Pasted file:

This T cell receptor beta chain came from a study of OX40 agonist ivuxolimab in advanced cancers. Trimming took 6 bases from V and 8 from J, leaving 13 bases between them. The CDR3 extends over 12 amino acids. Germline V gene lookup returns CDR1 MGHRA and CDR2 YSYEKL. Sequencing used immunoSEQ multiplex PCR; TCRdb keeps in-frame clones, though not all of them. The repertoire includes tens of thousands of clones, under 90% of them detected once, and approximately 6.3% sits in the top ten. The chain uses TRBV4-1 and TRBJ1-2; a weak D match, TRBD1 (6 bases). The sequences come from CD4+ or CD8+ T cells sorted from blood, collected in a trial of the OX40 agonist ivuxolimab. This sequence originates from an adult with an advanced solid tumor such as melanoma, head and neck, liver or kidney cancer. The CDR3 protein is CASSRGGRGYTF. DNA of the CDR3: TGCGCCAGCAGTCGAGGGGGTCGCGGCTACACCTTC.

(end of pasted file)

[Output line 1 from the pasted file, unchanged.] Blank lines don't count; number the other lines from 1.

This T cell receptor beta chain came from a study of OX40 agonist ivuxolimab in advanced cancers. Trimming took 6 bases from V and 8 from J, leaving 13 bases between them. The CDR3 extends over 12 amino acids. Germline V gene lookup returns CDR1 MGHRA and CDR2 YSYEKL. Sequencing used immunoSEQ multiplex PCR; TCRdb keeps in-frame clones, though not all of them. The repertoire includes tens of thousands of clones, under 90% of them detected once, and approximately 6.3% sits in the top ten. The chain uses TRBV4-1 and TRBJ1-2; a weak D match, TRBD1 (6 bases). The sequences come from CD4+ or CD8+ T cells sorted from blood, collected in a trial of the OX40 agonist ivuxolimab. This sequence originates from an adult with an advanced solid tumor such as melanoma, head and neck, liver or kidney cancer. The CDR3 protein is CASSRGGRGYTF. DNA of the CDR3: TGCGCCAGCAGTCGAGGGGGTCGCGGCTACACCTTC.